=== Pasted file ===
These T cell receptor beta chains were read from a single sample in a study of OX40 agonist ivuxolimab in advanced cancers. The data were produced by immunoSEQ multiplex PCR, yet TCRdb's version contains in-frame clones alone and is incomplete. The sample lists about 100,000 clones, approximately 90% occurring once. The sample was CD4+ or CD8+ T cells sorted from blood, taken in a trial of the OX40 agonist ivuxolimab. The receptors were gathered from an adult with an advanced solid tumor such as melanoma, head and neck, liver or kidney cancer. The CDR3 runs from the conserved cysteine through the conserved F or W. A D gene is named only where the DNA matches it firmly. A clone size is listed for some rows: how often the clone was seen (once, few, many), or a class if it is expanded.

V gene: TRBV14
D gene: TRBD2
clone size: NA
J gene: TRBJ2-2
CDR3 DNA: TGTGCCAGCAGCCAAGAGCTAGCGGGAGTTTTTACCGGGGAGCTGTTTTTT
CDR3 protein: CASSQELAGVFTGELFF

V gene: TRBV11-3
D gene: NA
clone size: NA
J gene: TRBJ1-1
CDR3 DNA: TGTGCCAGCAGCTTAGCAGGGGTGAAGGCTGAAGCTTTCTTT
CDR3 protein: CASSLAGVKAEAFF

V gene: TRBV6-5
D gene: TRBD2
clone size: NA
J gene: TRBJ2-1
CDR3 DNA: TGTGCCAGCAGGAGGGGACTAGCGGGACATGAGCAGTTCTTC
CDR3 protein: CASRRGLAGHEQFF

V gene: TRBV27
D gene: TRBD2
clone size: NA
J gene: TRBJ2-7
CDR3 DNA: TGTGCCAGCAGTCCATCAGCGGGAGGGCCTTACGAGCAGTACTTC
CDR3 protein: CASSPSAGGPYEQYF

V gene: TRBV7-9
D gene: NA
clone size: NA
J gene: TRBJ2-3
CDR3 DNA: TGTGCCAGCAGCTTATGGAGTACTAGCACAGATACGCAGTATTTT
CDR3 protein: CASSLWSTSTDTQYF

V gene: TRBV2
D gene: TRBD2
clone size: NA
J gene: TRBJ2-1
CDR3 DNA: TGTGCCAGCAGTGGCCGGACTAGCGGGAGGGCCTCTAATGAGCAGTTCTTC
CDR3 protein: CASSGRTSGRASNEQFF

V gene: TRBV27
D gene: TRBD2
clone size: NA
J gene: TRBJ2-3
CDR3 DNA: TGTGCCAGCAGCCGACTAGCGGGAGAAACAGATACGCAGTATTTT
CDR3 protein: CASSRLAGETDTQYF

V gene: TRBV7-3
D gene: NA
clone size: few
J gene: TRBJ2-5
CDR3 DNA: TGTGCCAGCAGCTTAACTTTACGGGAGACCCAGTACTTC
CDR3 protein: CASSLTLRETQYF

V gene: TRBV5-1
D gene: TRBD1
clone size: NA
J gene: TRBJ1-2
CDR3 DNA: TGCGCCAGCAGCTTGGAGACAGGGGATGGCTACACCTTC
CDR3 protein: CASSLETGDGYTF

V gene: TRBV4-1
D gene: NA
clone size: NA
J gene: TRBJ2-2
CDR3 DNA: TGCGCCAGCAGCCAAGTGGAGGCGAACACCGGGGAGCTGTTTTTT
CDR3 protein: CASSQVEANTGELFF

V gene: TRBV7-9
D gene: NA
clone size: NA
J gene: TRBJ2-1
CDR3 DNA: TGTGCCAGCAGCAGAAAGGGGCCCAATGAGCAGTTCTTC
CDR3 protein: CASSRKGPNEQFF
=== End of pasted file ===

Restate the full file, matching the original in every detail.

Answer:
These T cell receptor beta chains were read from a single sample in a study of OX40 agonist ivuxolimab in advanced cancers. The data were produced by immunoSEQ multiplex PCR, yet TCRdb's version contains in-frame clones alone and is incomplete. The sample lists about 100,000 clones, approximately 90% occurring once. The sample was CD4+ or CD8+ T cells sorted from blood, taken in a trial of the OX40 agonist ivuxolimab. The receptors were gathered from an adult with an advanced solid tumor such as melanoma, head and neck, liver or kidney cancer. The CDR3 runs from the conserved cysteine through the conserved F or W. A D gene is named only where the DNA matches it firmly. A clone size is listed for some rows: how often the clone was seen (once, few, many), or a class if it is expanded.

V gene: TRBV14
D gene: TRBD2
clone size: NA
J gene: TRBJ2-2
CDR3 DNA: TGTGCCAGCAGCCAAGAGCTAGCGGGAGTTTTTACCGGGGAGCTGTTTTTT
CDR3 protein: CASSQELAGVFTGELFF

V gene: TRBV11-3
D gene: NA
clone size: NA
J gene: TRBJ1-1
CDR3 DNA: TGTGCCAGCAGCTTAGCAGGGGTGAAGGCTGAAGCTTTCTTT
CDR3 protein: CASSLAGVKAEAFF

V gene: TRBV6-5
D gene: TRBD2
clone size: NA
J gene: TRBJ2-1
CDR3 DNA: TGTGCCAGCAGGAGGGGACTAGCGGGACATGAGCAGTTCTTC
CDR3 protein: CASRRGLAGHEQFF

V gene: TRBV27
D gene: TRBD2
clone size: NA
J gene: TRBJ2-7
CDR3 DNA: TGTGCCAGCAGTCCATCAGCGGGAGGGCCTTACGAGCAGTACTTC
CDR3 protein: CASSPSAGGPYEQYF

V gene: TRBV7-9
D gene: NA
clone size: NA
J gene: TRBJ2-3
CDR3 DNA: TGTGCCAGCAGCTTATGGAGTACTAGCACAGATACGCAGTATTTT
CDR3 protein: CASSLWSTSTDTQYF

V gene: TRBV2
D gene: TRBD2
clone size: NA
J gene: TRBJ2-1
CDR3 DNA: TGTGCCAGCAGTGGCCGGACTAGCGGGAGGGCCTCTAATGAGCAGTTCTTC
CDR3 protein: CASSGRTSGRASNEQFF

V gene: TRBV27
D gene: TRBD2
clone size: NA
J gene: TRBJ2-3
CDR3 DNA: TGTGCCAGCAGCCGACTAGCGGGAGAAACAGATACGCAGTATTTT
CDR3 protein: CASSRLAGETDTQYF

V gene: TRBV7-3
D gene: NA
clone size: few
J gene: TRBJ2-5
CDR3 DNA: TGTGCCAGCAGCTTAACTTTACGGGAGACCCAGTACTTC
CDR3 protein: CASSLTLRETQYF

V gene: TRBV5-1
D gene: TRBD1
clone size: NA
J gene: TRBJ1-2
CDR3 DNA: TGCGCCAGCAGCTTGGAGACAGGGGATGGCTACACCTTC
CDR3 protein: CASSLETGDGYTF

V gene: TRBV4-1
D gene: NA
clone size: NA
J gene: TRBJ2-2
CDR3 DNA: TGCGCCAGCAGCCAAGTGGAGGCGAACACCGGGGAGCTGTTTTTT
CDR3 protein: CASSQVEANTGELFF

V gene: TRBV7-9
D gene: NA
clone size: NA
J gene: TRBJ2-1
CDR3 DNA: TGTGCCAGCAGCAGAAAGGGGCCCAATGAGCAGTTCTTC
CDR3 protein: CASSRKGPNEQFF